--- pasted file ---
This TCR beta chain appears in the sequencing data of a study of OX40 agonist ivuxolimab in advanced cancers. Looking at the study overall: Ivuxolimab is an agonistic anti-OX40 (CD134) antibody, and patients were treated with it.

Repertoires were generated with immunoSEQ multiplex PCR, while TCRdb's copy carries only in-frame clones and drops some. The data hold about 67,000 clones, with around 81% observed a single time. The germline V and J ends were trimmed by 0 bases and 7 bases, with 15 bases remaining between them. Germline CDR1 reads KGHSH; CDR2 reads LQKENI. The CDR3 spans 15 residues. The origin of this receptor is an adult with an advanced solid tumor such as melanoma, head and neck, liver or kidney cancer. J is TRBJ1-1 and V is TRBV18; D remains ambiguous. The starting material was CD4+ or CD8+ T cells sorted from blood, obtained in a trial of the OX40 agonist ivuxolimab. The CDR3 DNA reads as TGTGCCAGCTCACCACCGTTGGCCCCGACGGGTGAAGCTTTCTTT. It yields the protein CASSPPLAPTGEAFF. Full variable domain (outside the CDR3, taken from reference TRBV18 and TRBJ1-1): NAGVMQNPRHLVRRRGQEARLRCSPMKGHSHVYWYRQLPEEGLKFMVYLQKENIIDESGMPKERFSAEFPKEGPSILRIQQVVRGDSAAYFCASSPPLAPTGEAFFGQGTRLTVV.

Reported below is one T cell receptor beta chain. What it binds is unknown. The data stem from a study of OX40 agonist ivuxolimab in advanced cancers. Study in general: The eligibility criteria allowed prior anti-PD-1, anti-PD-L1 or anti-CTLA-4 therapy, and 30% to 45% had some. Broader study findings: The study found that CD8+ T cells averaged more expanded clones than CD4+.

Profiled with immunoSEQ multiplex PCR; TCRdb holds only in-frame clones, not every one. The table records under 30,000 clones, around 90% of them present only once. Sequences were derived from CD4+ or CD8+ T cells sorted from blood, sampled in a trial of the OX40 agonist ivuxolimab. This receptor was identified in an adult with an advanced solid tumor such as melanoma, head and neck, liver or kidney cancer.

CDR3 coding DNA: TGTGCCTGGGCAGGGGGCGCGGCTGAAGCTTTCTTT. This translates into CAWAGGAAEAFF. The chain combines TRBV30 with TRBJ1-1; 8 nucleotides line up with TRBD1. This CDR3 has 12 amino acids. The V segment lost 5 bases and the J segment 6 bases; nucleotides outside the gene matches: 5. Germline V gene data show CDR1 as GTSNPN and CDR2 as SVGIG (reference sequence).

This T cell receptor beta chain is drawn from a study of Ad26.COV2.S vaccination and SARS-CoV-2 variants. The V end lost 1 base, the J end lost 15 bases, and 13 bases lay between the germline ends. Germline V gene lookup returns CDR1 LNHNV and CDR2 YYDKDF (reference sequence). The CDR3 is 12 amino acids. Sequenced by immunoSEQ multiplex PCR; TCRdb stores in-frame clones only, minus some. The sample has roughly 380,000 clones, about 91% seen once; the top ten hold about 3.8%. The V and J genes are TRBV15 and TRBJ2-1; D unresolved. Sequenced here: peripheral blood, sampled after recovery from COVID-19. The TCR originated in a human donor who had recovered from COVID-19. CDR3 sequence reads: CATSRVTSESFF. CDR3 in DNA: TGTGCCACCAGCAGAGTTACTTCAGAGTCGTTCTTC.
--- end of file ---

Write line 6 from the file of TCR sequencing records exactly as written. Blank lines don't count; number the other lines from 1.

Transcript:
This T cell receptor beta chain is drawn from a study of Ad26.COV2.S vaccination and SARS-CoV-2 variants. The V end lost 1 base, the J end lost 15 bases, and 13 bases lay between the germline ends. Germline V gene lookup returns CDR1 LNHNV and CDR2 YYDKDF (reference sequence). The CDR3 is 12 amino acids. Sequenced by immunoSEQ multiplex PCR; TCRdb stores in-frame clones only, minus some. The sample has roughly 380,000 clones, about 91% seen once; the top ten hold about 3.8%. The V and J genes are TRBV15 and TRBJ2-1; D unresolved. Sequenced here: peripheral blood, sampled after recovery from COVID-19. The TCR originated in a human donor who had recovered from COVID-19. CDR3 sequence reads: CATSRVTSESFF. CDR3 in DNA: TGTGCCACCAGCAGAGTTACTTCAGAGTCGTTCTTC.